Once considered the "country cousin" among Australian cities, Brisbane is today the nation's third-largest metropolis - and one of the most desirable places to live in the country. Lying on the banks of the meandering Brisbane River, this cosmopolitan city boasts elegant 19th-century sandstone buildings, a lively cultural scene and superb parklands. Brisbane is also your gateway to uniquely Australian adventures, be it the theme parks of the Gold Coast or Queensland's dazzling beaches. The beaches south of Brisbane form Queensland's Gold Coast. Travel tip: Brisbane is pronounced "Bris-bin."

Day 8 - At Sea

Day 9 - Airlie Beach

Airlie Beach is your gateway to the Whitsunday Archipelago. These 74 islands feature pristine fringing reefs, calm, lagoon-like waters, and superb beaches. The archipelago is one of Australia's premier playgrounds. The Whitsundays were once mountains. Rising seas at the end of the Ice Age formed the Whitsunday Passage between the islands and the mainland.

Day 10 - Yorkeys Knob

The picturesque town of Yorkeys Knob, dominated by its dramatic headland, is your gateway to Cairns - one of Australia's hottest vacation destinations. Cairns boasts three of Australia's great natural wonders. Just offshore, immense bastions of living coral form the Great Barrier Reef. Sixteen miles of superb beaches stretch to the north of the city - the famed Marlin Coast. Inland lays the ancient rainforest of Daintree National Park. Cairns' graceful, tree-lined esplanade was once the gateway to the gold fields of North Queensland. A travel tip - Cairns is pronounced "cans."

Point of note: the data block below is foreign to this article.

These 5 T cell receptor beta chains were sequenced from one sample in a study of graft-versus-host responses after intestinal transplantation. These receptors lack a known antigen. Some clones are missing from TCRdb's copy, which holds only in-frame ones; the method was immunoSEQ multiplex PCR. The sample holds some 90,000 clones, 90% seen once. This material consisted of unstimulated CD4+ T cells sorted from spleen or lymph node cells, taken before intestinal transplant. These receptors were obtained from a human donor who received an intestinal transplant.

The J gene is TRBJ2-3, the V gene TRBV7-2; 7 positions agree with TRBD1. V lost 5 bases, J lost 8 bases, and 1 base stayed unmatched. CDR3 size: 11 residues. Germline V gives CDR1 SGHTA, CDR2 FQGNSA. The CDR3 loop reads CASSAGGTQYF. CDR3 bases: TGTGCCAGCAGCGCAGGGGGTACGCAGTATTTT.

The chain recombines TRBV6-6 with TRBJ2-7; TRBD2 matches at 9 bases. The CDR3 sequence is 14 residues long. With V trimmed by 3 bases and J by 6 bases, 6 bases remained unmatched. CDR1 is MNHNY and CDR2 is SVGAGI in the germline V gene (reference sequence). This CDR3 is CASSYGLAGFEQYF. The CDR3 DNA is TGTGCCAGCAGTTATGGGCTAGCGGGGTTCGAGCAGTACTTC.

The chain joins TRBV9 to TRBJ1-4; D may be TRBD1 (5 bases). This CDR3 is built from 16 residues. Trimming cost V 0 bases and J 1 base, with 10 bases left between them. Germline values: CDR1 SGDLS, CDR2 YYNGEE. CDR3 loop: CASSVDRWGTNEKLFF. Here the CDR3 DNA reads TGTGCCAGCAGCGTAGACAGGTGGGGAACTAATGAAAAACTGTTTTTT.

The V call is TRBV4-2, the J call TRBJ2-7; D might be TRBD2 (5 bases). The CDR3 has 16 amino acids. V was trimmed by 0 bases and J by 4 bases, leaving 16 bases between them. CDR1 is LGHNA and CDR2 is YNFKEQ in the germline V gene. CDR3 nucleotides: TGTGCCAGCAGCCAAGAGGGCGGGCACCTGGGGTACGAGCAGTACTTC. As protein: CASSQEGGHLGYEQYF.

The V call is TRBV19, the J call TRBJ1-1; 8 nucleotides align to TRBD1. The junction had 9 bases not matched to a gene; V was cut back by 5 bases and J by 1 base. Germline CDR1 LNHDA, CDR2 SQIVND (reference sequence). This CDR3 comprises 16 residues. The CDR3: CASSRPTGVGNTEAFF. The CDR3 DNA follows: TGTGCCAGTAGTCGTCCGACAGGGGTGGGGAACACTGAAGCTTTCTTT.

Day 11 - Port Douglas

In 1877, the aptly named James Venture Mulligan struck pay dirt on Hodgkinson River, igniting the fabled North Queensland Gold Rush. At the height of the boom, Port Douglas boasted 12,000 residents and 27 hotels. Bust inevitably followed boom, and Port Douglas slid into decades of obscurity. Then came a second gold rush in the 1980s as tourists flocked to the North Queensland Coast. Located between the Wet Tropics World Heritage Area and the Great Barrier Reef, Port Douglas provides a perfect gateway to hardy adventurers en route to rainforest and reef. In addition to its nearby scenic wonders, Port Douglas boasts several resorts ranging from the Sheraton Mirage to the Daintree Eco Lodge and Spa in the heart of the rainforest.

Day 12 - Willis Island

This tiny island measures in at just 1,600 feet long by 490 feet wide, though it is the only permanently inhabited island in the Coral Sea Islands Territory. You won't find any neighborhoods, schools or homes here, however. The only structures on Willis Island comprise a weather monitoring station hosted by the Australian Bureau of Meteorology, where just a handful of weather observers reside at any given time. Willis Island is one of several tropical islands sitting beyond the Great Barrier Reef in the Coral Sea Islands Territory, and is surrounded by thriving reefs where many creatures make their homes. Numbering into the thousands, Willis Island itself caters to many species of seabirds, including Masked, Brown and Red-footed Boobies that cry out nearly 24 hours a day. It is also an important nesting ground for turtles.